24hrFFC – The stories behind the stories, what where when

Posted: 26 March 2013 in 24hrFFC
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Marley was dead: to begin with. There is no doubt whatever about that.

There is no doubt that Marley was dead. This must be distinctly understood, or nothing wonderful can come of the story I am going to relate.

– excerpts from the first chapter, nay the first page, of A Christmas Carol by Charles Dickens

In a similar way, it has to be understood from the very beginning that the musical comedy songwriter and satirist Mitch Benn is one of my closest friends, or you won’t appreciate how a brief throwaway line on a car journey turned into my raising £1,400 for Comic Relief.

You also won’t truly understand why I owe quite so many thanks to quite so many celebrities, nor how 4,800 words were written by me in response to approximately 120 words thrown at me, nor even how I learned to both love and loathe a white board and orange marker… nor finally how every bloody one of the stories surprised me. For different reasons, each one of them, sure, but they all surprised me.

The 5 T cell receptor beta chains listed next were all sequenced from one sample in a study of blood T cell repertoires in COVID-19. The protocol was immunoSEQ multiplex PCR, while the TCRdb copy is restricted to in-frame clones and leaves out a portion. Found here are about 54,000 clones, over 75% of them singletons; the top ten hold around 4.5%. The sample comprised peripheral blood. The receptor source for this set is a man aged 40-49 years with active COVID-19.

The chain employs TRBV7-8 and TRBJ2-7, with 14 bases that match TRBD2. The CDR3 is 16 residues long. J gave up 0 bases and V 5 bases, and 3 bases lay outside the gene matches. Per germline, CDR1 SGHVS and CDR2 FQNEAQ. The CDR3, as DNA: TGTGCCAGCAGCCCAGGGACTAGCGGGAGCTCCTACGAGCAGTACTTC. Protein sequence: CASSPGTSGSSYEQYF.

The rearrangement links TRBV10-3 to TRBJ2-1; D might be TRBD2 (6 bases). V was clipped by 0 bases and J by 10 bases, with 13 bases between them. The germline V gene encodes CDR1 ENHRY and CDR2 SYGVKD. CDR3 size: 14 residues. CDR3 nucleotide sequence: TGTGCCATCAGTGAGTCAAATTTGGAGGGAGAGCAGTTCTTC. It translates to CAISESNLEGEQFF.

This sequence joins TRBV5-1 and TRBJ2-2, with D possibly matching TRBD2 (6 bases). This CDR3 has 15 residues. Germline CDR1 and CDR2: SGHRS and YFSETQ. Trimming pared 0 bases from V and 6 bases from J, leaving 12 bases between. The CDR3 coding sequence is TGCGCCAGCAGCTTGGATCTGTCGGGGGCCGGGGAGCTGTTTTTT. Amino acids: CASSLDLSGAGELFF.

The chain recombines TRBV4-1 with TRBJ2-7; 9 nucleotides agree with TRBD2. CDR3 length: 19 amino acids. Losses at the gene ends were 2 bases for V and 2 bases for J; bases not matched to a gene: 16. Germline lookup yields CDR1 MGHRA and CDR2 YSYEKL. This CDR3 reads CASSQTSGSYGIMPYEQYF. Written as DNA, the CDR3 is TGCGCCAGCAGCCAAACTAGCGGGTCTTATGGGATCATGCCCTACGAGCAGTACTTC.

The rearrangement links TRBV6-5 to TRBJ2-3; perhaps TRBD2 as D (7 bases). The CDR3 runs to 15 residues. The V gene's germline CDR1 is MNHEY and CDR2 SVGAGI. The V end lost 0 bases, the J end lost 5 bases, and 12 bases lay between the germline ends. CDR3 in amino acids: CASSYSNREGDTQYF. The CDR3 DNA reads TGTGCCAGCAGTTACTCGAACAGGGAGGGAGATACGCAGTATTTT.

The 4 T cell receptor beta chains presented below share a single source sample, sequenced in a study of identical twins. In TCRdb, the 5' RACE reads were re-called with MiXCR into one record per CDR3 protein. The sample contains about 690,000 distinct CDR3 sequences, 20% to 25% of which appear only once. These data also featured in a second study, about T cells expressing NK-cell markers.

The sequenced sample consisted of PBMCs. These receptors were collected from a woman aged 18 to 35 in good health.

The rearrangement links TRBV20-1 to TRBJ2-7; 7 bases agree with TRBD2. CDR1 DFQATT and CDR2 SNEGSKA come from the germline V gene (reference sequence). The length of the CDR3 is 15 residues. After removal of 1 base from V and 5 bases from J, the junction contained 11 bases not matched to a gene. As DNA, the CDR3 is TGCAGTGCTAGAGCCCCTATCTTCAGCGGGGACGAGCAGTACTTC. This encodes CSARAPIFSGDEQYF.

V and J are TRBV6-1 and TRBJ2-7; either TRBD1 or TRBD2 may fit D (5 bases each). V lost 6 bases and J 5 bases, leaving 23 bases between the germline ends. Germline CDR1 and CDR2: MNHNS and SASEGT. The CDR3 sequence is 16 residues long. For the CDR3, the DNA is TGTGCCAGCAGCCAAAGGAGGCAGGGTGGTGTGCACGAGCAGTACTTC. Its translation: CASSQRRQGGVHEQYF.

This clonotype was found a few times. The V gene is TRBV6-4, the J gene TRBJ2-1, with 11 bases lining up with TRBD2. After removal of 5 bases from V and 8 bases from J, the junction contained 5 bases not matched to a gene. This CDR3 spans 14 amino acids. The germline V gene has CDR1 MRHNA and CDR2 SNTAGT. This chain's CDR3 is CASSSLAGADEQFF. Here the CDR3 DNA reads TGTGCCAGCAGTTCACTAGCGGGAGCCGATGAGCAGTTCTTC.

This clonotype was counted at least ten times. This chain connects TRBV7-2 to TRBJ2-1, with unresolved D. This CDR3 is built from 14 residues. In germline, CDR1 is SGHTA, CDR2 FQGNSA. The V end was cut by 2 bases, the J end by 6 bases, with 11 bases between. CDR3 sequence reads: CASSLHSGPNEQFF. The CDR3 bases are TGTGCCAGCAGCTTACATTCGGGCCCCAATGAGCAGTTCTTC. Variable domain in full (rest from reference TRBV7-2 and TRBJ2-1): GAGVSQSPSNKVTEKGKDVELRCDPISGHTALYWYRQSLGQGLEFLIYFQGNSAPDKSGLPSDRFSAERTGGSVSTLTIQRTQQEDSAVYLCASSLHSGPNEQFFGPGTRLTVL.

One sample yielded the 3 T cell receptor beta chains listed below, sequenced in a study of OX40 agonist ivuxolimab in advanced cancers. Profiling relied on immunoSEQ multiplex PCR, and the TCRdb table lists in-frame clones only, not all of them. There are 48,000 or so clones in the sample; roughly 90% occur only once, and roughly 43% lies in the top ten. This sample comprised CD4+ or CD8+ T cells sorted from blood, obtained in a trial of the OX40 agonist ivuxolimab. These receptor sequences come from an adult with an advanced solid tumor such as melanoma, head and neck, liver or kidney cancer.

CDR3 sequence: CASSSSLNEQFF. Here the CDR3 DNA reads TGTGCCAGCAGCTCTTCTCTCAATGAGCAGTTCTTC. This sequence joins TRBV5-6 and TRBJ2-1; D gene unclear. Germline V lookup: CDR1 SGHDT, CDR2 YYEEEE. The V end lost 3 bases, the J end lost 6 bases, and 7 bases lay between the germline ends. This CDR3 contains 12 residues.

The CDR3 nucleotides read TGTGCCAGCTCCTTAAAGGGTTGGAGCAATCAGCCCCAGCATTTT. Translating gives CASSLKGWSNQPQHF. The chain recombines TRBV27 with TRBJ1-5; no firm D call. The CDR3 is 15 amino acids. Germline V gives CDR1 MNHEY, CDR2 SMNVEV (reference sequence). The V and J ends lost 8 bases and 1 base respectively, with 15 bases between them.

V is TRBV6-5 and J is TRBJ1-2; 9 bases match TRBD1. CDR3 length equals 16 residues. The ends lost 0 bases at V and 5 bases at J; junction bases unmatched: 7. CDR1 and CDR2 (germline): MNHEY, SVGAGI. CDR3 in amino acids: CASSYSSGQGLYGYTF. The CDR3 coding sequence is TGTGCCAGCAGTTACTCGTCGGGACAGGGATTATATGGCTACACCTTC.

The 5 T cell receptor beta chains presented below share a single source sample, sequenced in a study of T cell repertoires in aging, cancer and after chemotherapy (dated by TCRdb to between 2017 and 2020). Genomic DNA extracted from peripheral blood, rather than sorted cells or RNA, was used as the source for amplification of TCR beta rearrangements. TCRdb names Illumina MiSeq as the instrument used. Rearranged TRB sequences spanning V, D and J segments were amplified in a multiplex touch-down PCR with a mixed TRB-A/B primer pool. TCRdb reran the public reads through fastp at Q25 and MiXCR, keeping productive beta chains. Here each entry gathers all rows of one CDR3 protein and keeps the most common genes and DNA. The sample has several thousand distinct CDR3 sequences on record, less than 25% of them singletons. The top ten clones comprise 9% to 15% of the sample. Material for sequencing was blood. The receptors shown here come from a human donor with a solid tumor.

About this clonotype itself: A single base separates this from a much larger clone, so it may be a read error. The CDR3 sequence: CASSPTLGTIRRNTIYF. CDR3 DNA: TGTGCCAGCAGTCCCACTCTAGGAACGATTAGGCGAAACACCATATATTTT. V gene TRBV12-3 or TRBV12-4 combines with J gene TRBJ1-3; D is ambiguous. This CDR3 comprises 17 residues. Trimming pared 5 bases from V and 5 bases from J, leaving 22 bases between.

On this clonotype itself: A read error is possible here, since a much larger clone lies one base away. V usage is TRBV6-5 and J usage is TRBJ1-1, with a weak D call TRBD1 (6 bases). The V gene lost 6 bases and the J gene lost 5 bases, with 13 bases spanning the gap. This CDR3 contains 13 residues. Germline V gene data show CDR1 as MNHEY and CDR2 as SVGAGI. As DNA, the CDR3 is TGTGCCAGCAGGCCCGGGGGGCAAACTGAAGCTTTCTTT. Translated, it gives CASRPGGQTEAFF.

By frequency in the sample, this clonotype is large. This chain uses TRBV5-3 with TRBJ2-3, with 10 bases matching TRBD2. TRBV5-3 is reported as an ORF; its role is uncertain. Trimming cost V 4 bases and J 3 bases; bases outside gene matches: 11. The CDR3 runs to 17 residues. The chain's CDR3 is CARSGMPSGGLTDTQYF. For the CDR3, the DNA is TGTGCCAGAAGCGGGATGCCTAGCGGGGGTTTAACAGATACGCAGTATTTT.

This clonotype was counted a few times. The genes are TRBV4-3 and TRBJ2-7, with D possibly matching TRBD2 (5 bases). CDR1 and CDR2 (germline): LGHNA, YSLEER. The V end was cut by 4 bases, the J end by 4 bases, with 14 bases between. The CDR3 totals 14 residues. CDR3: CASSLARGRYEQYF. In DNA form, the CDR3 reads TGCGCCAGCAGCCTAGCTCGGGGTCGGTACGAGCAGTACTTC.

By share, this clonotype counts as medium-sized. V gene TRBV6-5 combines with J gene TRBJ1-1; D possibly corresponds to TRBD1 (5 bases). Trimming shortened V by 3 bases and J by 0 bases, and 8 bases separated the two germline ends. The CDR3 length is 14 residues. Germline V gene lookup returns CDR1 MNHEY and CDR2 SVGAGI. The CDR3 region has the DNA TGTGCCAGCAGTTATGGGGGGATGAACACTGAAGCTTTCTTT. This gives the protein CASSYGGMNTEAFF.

Ok, so where to start? That car journey? Not quite – let’s leap back a little bit further, to late December 2012. For some years, I’ve on occasion thrown out to the world the following:

Give me a title of up to four words in length, together with a single word you want me to include in the tale, and I will write you a story of exactly 200 words.

Now, usually, those challenges came from anyone on Twitter, on Facebook, people who read my blog, etc., but just before Christmas 2012, I asked twelve writers and artists, all friends of mine, to challenge me with their own titles and words. They did, and the resulting Twelve Days of Fast Fiction, wherein I wrote and published on the blog one story a day seemed rather popular.